On Monday, Attorney General Eric Holder spoke at an interfaith service at Ebenezer Baptist Church in Atlanta, the same location where Reverend Martin Luther King Jr. once preached, and vowed to “end racial profiling, once and for all.” It was the first in a series of regional meetings throughout the country, which President Obama initiated in response to the grand jury decision not to indict Police Officer Darren Wilson, which spurred nationwide race riots.
“In the coming days, I will announce updated Justice Department guidance regarding profiling by federal law enforcement,” Holder said. ‘This new guidance will codify our commitment to the very highest standards of fair and effective policing.” He will be meeting with law enforcement and community leaders from across the country.
Holder’s announcement comes in conjunction with Obama’s meeting with Al Sharpton and other civil rights leaders at the White House on Monday. The President was highly criticized for inviting the known tax evader into the White House for advice. “I cannot imagine any previous American president of either party welcoming an inciter of mobs like Rev. Sharpton into the White House, into his inner councils for sober advice, you’re not going to get it from him,” said Missouri Lieutenant Governor Peter Kinder. Kinder has been a media favorite in the wake of the clash between police and protesters in Ferguson, Missouri, for his no-nonsense approach to handling those responsible for torching police cars and looting local businesses. Most recently, he called for the arrest of Michael Brown’s stepfather for inciting the violent race riots.
Holder’s meeting in Atlanta included a closed roundtable discussion with law enforcement and community leaders followed by a public interfaith service and community forum.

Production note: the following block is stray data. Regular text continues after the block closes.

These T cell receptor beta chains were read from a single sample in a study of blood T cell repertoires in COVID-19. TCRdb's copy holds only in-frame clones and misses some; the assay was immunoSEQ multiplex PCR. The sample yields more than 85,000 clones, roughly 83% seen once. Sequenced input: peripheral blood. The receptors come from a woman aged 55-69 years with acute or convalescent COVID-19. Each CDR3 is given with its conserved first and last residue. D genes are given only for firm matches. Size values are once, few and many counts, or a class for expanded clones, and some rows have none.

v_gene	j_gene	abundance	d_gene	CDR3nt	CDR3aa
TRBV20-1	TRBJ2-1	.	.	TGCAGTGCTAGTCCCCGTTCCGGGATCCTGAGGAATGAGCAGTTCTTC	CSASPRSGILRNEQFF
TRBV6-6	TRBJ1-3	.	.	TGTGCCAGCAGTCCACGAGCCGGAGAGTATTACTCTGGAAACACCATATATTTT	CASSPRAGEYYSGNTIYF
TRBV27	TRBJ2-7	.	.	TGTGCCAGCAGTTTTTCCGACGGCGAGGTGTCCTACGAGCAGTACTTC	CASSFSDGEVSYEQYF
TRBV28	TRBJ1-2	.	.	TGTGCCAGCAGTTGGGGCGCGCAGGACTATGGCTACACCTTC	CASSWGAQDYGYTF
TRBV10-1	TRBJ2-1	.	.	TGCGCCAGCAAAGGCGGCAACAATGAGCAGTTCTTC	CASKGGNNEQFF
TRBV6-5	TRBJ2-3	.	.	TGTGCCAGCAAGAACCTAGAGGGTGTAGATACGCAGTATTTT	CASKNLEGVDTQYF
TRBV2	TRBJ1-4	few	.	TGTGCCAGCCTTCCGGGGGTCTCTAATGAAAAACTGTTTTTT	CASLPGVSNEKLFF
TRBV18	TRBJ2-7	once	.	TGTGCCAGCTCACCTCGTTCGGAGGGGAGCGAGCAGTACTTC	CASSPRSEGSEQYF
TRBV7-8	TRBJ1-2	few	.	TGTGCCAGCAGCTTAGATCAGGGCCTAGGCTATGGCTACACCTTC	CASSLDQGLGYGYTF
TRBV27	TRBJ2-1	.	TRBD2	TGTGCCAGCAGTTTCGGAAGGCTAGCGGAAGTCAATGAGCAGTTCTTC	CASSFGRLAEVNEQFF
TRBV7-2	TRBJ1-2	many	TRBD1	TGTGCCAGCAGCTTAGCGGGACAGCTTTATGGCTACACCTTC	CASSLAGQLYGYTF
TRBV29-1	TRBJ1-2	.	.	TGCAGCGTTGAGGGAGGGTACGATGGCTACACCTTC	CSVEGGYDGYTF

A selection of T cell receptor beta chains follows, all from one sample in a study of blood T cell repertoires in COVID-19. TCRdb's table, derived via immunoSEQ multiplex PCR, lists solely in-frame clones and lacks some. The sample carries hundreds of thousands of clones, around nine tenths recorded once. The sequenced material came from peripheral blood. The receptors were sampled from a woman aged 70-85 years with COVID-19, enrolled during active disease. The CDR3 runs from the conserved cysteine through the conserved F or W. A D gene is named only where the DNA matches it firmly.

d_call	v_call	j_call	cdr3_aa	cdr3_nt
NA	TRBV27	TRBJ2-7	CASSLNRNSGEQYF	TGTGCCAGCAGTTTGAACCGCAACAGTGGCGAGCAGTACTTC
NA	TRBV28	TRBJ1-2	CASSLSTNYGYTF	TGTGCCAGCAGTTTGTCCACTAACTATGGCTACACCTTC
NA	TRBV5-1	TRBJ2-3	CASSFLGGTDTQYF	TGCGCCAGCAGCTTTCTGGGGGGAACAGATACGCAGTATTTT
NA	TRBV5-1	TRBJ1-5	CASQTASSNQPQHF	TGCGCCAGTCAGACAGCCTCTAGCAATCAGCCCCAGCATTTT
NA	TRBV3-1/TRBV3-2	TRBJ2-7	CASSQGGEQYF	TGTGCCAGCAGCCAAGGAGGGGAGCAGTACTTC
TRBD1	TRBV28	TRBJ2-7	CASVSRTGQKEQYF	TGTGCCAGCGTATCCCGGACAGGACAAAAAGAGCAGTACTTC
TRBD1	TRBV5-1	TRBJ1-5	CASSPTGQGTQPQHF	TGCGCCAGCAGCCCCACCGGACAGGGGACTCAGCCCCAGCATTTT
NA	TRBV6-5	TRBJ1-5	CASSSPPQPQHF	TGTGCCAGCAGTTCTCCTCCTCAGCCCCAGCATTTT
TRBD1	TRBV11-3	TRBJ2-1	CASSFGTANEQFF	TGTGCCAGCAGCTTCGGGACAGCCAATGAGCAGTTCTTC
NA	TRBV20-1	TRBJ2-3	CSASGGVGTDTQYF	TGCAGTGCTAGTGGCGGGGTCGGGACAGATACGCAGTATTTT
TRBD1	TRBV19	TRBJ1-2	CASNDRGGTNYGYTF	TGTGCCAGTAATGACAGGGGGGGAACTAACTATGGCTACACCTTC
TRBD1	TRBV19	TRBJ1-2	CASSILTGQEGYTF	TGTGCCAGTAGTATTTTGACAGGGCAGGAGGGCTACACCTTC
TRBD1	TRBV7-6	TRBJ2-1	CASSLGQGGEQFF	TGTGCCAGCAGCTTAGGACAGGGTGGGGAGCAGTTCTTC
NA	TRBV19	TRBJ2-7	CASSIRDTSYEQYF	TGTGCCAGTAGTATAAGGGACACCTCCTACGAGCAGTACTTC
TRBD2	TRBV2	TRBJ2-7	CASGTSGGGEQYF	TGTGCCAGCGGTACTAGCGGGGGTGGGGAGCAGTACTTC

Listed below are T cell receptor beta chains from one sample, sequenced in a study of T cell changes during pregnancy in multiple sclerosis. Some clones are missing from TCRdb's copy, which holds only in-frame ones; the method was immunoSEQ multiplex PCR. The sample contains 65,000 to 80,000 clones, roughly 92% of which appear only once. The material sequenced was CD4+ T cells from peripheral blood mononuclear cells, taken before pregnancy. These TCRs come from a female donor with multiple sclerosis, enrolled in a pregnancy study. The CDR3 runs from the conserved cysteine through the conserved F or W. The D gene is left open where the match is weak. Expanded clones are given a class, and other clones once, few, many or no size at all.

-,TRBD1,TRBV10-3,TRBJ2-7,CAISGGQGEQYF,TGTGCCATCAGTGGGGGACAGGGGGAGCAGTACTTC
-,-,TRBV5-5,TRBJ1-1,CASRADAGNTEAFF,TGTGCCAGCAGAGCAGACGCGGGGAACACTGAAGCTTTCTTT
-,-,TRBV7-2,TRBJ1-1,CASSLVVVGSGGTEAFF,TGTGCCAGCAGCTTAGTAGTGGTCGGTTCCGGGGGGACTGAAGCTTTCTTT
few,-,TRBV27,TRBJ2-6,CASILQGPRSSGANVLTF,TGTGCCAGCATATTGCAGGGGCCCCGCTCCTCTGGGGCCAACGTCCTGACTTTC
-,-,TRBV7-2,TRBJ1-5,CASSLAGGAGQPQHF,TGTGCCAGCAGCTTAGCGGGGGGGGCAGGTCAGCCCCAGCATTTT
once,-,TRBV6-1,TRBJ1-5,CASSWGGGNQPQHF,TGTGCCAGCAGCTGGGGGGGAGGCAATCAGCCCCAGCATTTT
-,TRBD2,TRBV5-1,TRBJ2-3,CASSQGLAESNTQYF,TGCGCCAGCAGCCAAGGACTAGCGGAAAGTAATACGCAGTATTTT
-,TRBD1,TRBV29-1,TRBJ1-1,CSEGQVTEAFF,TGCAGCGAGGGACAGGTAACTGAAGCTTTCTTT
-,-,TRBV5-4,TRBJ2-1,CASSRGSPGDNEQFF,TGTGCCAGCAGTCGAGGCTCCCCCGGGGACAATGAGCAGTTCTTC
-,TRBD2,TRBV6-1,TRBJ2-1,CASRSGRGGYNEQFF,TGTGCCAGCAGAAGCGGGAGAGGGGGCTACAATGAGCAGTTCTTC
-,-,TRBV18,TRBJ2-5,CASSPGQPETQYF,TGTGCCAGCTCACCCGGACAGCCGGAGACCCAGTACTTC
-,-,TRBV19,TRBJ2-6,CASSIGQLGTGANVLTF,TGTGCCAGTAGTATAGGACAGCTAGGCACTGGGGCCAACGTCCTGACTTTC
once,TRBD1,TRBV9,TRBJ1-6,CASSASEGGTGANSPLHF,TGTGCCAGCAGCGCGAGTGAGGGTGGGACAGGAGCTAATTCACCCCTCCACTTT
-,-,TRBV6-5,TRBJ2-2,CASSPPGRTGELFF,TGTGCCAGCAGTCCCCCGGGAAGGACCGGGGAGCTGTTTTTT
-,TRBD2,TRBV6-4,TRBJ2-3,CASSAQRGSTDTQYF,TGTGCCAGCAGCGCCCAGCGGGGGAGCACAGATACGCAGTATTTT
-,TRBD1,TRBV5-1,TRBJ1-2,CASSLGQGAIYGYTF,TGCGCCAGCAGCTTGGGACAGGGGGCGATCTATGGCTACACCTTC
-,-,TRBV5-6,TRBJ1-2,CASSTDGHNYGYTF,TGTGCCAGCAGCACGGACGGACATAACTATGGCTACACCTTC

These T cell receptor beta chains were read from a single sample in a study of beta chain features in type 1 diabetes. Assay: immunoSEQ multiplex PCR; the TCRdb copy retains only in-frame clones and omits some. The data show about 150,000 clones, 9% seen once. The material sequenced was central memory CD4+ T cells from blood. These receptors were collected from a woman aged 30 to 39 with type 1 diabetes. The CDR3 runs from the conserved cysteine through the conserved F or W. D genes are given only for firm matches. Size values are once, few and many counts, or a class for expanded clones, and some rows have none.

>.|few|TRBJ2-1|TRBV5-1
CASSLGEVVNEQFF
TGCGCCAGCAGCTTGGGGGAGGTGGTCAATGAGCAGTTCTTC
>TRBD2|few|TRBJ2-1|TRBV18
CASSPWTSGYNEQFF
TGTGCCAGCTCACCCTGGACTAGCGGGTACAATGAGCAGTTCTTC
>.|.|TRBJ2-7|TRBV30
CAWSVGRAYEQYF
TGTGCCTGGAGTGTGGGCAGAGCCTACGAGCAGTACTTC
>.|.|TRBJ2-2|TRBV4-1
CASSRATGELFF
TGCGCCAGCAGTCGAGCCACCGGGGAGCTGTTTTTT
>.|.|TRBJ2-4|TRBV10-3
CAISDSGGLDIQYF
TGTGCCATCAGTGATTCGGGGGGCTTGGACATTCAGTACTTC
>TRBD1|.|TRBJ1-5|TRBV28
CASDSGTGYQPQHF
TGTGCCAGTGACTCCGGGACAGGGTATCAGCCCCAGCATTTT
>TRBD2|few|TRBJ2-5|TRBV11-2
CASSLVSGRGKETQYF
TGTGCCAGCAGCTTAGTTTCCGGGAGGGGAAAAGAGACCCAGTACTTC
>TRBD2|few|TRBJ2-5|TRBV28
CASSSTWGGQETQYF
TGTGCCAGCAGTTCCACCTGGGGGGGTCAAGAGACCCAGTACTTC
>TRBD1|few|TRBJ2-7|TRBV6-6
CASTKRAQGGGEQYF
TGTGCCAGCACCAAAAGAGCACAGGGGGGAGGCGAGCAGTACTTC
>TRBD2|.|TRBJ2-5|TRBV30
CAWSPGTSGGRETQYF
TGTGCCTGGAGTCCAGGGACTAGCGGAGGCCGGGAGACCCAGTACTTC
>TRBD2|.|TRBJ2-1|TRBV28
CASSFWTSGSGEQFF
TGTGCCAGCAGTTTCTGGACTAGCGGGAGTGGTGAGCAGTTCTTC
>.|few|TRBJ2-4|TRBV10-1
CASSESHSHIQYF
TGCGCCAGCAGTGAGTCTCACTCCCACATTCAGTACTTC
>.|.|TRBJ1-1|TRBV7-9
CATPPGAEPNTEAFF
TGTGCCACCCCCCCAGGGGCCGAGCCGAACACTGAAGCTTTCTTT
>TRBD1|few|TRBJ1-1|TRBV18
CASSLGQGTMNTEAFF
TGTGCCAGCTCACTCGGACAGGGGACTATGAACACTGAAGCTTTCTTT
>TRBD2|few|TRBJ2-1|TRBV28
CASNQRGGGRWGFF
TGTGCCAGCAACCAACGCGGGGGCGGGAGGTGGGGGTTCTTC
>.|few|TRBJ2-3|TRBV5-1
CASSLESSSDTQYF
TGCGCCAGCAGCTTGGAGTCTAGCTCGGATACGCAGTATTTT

The meeting came on the heels of Obama’s request to federal agencies Monday for recommendations to ensure the U.S. isn’t building a ‘militarized culture’ within police departments.
The White House also announced it wants more police to wear cameras that capture their interactions with civilians. The cameras are part of a $263 million spending package to help police departments improve their community relations.
The selection of King’s church as the site for the meeting was significant. The most successful and enduring movements for change adhere to the principles of non-aggression and nonviolence that King preached, Holder said.
“As this congregation knows better than most, peaceful protest has long been a hallmark, and a legacy, of past struggles for progress,” Holder said preacher-style to attendees of the Monday meeting. “This is what Dr. King taught us, half a century ago, in his eloquent words from the Ebenezer pulpit and in the vision he shared from the steps of the Lincoln Memorial.” Holder also reminded his audience that the federal investigation into the fatal shooting of Michael Brown is ongoing, which received loud applause.
However, not everyone was so happy to see the outgoing Attorney General. A group of protesters interrupted his speech, at which point they were escorted out, though Holder lauded their “genuine expression of concern and involvement.” Meanwhile, several dozen more protesters stood outside the doors of the church chanting and holding signs referencing Ferguson.
Holder is continuing his legacy as the race-baiting head of the Justice Department. He has notoriously made civil rights his top priority, though many believe his efforts have contributed to increasingly strained race relations within the country. Holder has paid special attention to the treatment of minorities in the criminal justice system and advocated for alternatives to prison time for non-violent offenders. He also backed changes in federal sentencing guidelines which could result in tens of thousands of drug offenders being granted an early release from prison.
Holder may be trying to calm racial tensions in the weeks before he retires from his position, but his track record would make anyone skeptical that he will actually accomplish that. Typically, he does more damage than good, which is one reason he was forced to resign and is the only sitting U.S. Attorney General to have ever been held in contempt of Congress.